The wonderful mystery of Many Yet One applies to all we do and believe as Saints. We are one body, not as a family or as a church location, but we are one body with all Saints throughout history with God the Son as the head of this body. As members of this one body, we do not have the privilege to read the Bible for ourselves and decide for ourselves what it means. Neither may we just listen to a pastor of a local church and submit to his teaching. We must not solely submit to a pastor, bishop, or Pope. We definitely are not to listen to a variety of pastors and read a variety of books and then pick and choose what we believe. As members of this One Body, our beliefs are not of ourselves. Our beliefs are part of a belief system developed by the community of Saints throughout history. Every spiritual idea, every spiritual thought, must be in subjection to this community of Saints.
Part of mankind’s depraved nature is that we are arrogant enough to believe that we can add to a historical debate. After 2000+ years of the Christian era, and many thousands of years of Saints before Christ, we are arrogant enough to think we can develop a new idea that no Saint has every conceived before.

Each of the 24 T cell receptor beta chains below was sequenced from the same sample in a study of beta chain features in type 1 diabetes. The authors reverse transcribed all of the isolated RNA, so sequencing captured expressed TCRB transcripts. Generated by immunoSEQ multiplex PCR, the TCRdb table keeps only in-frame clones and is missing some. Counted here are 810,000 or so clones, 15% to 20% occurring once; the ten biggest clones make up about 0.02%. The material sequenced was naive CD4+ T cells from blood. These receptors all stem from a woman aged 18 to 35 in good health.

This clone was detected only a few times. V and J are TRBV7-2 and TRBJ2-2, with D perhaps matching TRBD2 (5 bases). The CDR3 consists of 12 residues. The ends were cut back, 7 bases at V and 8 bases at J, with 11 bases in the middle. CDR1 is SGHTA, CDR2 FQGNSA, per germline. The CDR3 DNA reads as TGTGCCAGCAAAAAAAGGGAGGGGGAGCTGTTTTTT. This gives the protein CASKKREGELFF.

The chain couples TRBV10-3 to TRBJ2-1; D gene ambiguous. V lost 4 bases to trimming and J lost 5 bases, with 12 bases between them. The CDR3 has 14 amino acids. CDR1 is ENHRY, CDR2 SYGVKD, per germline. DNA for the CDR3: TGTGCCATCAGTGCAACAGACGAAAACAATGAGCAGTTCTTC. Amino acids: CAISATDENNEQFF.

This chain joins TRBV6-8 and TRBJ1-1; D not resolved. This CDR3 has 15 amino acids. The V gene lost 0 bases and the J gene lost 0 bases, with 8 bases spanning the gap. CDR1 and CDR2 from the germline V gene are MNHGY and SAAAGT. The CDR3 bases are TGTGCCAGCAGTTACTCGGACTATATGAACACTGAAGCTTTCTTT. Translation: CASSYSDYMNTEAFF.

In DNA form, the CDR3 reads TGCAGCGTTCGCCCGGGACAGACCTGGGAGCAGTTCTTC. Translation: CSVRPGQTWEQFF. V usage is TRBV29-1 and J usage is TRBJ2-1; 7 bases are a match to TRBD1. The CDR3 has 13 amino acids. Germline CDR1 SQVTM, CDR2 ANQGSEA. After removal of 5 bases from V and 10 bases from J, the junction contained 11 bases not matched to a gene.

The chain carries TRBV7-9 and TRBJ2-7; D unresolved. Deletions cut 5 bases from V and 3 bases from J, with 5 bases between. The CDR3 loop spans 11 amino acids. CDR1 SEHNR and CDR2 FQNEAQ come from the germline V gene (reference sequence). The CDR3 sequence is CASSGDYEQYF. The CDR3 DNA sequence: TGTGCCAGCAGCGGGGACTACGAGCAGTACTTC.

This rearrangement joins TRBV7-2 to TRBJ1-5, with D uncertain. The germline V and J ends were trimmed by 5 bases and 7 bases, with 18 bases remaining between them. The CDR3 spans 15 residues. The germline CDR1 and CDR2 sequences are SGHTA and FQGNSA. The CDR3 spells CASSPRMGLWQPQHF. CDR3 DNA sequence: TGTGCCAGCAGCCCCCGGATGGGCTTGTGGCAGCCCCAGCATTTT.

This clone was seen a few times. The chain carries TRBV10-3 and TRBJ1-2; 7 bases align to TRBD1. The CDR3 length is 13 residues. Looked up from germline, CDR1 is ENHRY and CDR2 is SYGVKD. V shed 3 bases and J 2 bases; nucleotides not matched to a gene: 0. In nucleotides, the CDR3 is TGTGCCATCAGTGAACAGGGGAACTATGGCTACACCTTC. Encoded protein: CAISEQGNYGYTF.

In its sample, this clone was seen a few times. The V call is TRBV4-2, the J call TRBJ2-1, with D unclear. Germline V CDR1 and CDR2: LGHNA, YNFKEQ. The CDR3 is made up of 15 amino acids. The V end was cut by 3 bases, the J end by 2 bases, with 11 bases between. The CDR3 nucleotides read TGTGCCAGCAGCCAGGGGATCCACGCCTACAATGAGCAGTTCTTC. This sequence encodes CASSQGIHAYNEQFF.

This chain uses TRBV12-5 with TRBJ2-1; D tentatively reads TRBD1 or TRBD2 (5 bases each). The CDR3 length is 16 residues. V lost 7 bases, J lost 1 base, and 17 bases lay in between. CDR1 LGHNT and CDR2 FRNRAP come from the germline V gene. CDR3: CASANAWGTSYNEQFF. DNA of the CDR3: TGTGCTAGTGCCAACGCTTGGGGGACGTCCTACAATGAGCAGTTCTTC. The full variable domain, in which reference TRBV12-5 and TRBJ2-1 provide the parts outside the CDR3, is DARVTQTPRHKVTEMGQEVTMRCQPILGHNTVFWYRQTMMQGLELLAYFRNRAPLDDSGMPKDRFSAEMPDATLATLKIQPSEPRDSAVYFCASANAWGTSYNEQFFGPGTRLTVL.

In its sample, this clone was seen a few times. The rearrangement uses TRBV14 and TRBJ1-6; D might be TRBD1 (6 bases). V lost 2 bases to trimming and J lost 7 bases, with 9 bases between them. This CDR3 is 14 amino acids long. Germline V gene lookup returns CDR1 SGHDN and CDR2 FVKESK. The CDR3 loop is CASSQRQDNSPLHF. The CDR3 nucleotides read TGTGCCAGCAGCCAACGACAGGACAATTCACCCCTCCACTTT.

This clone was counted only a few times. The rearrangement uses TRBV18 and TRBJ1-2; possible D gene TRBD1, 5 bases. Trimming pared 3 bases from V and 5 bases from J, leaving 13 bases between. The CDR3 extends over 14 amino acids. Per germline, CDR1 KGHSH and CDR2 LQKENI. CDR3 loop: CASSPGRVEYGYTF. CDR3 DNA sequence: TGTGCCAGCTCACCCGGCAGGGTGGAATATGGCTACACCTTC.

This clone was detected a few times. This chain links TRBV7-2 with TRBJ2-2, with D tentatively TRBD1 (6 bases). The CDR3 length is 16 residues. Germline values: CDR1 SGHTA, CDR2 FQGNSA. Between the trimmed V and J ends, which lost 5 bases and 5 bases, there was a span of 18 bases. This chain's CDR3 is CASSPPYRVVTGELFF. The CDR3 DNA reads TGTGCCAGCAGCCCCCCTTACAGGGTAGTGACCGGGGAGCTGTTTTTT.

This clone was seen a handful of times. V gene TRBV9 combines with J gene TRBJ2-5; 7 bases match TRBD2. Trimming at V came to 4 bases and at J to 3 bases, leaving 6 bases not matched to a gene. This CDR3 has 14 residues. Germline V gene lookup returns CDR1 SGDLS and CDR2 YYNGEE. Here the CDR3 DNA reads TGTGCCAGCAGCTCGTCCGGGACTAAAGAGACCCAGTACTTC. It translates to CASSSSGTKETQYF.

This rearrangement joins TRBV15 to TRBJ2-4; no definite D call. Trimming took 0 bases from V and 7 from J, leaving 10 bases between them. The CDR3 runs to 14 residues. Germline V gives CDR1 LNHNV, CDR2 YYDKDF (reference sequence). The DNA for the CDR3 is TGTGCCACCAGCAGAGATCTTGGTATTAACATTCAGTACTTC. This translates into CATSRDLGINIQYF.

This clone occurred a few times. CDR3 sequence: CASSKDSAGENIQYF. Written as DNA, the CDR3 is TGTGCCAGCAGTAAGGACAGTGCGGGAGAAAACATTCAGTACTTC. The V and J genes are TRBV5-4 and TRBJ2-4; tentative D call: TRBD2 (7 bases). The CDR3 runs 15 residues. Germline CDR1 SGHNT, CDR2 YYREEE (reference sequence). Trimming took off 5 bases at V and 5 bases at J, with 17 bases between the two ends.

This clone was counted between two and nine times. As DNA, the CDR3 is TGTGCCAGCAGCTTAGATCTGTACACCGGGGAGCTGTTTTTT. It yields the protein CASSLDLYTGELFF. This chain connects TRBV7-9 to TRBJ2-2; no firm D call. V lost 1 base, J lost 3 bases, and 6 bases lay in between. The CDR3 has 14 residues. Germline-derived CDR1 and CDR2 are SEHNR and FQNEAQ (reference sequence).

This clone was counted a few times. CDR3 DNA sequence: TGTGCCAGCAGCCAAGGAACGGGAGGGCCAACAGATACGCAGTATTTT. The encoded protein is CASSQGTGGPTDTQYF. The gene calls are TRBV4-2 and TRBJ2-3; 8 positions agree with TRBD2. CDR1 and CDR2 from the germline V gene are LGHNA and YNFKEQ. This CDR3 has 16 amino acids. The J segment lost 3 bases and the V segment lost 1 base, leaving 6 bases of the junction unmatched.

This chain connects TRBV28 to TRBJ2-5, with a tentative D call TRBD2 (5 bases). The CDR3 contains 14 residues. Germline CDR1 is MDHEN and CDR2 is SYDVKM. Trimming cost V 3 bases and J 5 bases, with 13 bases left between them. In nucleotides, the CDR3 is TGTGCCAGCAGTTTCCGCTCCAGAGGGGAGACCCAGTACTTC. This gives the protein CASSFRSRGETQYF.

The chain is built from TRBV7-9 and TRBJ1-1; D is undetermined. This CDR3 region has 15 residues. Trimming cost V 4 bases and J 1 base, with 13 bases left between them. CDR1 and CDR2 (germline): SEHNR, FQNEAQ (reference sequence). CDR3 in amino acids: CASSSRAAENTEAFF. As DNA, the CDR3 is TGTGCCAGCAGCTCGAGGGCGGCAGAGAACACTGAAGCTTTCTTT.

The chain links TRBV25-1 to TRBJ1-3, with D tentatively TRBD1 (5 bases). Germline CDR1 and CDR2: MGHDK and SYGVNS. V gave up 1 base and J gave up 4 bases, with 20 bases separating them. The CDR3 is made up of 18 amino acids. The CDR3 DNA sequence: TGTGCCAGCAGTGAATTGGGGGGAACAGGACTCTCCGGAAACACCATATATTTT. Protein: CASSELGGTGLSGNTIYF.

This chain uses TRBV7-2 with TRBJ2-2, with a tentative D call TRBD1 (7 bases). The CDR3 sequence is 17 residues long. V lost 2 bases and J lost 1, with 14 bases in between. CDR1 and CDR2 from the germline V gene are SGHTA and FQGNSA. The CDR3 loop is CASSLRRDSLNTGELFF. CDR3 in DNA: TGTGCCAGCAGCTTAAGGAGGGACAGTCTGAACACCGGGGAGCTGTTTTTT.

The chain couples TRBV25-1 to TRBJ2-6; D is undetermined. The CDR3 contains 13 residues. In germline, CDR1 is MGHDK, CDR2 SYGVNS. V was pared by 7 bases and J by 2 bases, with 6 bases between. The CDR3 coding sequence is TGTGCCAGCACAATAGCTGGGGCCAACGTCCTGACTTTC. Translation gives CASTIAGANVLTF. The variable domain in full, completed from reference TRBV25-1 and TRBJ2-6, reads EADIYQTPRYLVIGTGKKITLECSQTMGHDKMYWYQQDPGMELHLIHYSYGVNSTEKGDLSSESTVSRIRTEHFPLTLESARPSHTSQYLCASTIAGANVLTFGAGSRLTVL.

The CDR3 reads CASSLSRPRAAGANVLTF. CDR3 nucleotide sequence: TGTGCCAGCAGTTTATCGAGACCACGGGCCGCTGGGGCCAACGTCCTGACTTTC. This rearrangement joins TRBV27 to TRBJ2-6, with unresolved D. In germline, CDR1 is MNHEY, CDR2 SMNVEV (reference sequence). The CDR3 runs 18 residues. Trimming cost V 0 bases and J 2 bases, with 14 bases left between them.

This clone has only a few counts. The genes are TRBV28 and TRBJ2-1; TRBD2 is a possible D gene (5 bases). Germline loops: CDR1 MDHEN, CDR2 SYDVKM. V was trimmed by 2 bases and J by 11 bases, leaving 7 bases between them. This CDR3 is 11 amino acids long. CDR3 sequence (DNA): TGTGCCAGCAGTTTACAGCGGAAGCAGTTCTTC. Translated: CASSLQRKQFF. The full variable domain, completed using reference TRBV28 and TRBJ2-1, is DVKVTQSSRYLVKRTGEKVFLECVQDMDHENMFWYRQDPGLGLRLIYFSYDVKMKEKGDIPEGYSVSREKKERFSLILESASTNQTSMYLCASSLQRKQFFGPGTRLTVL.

For the entire Christian era, theologians have debated predestination and free will. Does God predestine our choices or do we have free-will to make our own choices? Saints throughout history have debated this question and have never come to a consensus. Isn’t it arrogant of us to believe that we can add to the debate after 2000 years? Instead, if we submit to the communion of Saints throughout history, we realize the exact answer to this question is a wonderful mystery that has no answer.
As we examine the theology of the communion of Saints, we see a simple, yet profound systematic theology. We see a wonderful, yet mysterious Trinity of God the Father, God the Son, and God the Spirit. We see a God of justice, yet a God of mercy. We see a story of creation, redemption, and resurrection. We see a hope of a future return of God the Son, and a regaining of community with the Trinity.